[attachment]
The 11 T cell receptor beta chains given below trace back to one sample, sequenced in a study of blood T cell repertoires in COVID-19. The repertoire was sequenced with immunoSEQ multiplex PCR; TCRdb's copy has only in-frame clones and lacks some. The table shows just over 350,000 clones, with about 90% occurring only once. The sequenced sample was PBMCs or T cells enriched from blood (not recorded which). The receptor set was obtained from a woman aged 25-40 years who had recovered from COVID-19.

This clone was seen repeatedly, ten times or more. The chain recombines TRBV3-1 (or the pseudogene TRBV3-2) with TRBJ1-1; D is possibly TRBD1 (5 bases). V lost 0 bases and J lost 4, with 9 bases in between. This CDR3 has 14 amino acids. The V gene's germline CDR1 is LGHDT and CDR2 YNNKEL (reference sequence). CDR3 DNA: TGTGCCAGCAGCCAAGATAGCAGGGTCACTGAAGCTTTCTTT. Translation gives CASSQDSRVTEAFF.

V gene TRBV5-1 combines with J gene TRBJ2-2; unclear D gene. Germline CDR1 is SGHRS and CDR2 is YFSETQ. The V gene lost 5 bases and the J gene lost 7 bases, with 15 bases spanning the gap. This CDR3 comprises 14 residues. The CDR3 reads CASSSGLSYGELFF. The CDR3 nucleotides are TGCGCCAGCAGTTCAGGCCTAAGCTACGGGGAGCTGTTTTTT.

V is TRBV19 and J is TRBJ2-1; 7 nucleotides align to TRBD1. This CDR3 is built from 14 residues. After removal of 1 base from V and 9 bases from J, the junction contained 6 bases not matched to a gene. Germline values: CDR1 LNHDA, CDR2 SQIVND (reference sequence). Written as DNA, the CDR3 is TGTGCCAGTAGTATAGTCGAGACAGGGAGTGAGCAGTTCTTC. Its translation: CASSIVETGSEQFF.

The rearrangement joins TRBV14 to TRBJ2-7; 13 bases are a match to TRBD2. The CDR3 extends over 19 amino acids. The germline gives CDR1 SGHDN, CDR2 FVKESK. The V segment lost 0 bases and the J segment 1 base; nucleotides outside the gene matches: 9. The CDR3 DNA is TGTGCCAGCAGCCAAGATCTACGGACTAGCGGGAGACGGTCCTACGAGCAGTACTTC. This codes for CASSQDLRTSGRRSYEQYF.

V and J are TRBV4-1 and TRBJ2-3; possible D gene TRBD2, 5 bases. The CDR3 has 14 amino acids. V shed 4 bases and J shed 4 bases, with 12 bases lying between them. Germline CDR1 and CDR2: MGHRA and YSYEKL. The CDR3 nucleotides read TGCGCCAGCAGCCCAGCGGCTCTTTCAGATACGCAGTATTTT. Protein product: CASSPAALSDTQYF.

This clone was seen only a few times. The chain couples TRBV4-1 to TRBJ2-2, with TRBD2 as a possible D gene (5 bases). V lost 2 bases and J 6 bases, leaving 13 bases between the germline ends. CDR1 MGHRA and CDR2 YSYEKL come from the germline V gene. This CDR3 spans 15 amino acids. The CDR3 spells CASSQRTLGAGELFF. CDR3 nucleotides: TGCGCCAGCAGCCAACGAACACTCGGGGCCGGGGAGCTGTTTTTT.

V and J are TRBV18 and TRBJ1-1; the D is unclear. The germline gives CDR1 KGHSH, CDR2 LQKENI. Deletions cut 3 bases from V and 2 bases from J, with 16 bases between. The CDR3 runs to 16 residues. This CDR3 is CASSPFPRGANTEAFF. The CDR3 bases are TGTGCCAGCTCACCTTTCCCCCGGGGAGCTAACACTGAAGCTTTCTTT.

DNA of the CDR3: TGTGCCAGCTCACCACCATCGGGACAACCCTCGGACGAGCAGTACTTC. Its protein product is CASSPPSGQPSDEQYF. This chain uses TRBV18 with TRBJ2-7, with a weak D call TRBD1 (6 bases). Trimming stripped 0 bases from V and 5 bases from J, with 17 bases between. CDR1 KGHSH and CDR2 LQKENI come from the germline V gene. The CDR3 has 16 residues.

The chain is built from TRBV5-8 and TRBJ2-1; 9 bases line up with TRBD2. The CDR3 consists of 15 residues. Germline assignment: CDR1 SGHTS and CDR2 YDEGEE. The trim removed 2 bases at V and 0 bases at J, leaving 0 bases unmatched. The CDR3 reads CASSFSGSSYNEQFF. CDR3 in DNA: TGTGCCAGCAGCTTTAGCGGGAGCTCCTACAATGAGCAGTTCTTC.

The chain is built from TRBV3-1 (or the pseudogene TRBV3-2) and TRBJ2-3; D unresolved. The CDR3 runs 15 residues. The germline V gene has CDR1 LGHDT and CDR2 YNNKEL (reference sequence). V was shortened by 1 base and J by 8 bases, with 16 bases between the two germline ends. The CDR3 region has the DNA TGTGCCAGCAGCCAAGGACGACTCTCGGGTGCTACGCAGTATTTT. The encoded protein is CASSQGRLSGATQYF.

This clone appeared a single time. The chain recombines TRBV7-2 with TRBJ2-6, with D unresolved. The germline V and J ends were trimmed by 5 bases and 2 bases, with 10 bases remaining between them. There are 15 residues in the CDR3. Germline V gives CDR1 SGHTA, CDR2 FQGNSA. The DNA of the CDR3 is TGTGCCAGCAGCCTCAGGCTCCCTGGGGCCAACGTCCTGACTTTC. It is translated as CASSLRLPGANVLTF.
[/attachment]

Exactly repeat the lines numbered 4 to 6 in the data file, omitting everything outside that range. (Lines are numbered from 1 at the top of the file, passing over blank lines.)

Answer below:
V is TRBV19 and J is TRBJ2-1; 7 nucleotides align to TRBD1. This CDR3 is built from 14 residues. After removal of 1 base from V and 9 bases from J, the junction contained 6 bases not matched to a gene. Germline values: CDR1 LNHDA, CDR2 SQIVND (reference sequence). Written as DNA, the CDR3 is TGTGCCAGTAGTATAGTCGAGACAGGGAGTGAGCAGTTCTTC. Its translation: CASSIVETGSEQFF.

The rearrangement joins TRBV14 to TRBJ2-7; 13 bases are a match to TRBD2. The CDR3 extends over 19 amino acids. The germline gives CDR1 SGHDN, CDR2 FVKESK. The V segment lost 0 bases and the J segment 1 base; nucleotides outside the gene matches: 9. The CDR3 DNA is TGTGCCAGCAGCCAAGATCTACGGACTAGCGGGAGACGGTCCTACGAGCAGTACTTC. This codes for CASSQDLRTSGRRSYEQYF.

V and J are TRBV4-1 and TRBJ2-3; possible D gene TRBD2, 5 bases. The CDR3 has 14 amino acids. V shed 4 bases and J shed 4 bases, with 12 bases lying between them. Germline CDR1 and CDR2: MGHRA and YSYEKL. The CDR3 nucleotides read TGCGCCAGCAGCCCAGCGGCTCTTTCAGATACGCAGTATTTT. Protein product: CASSPAALSDTQYF.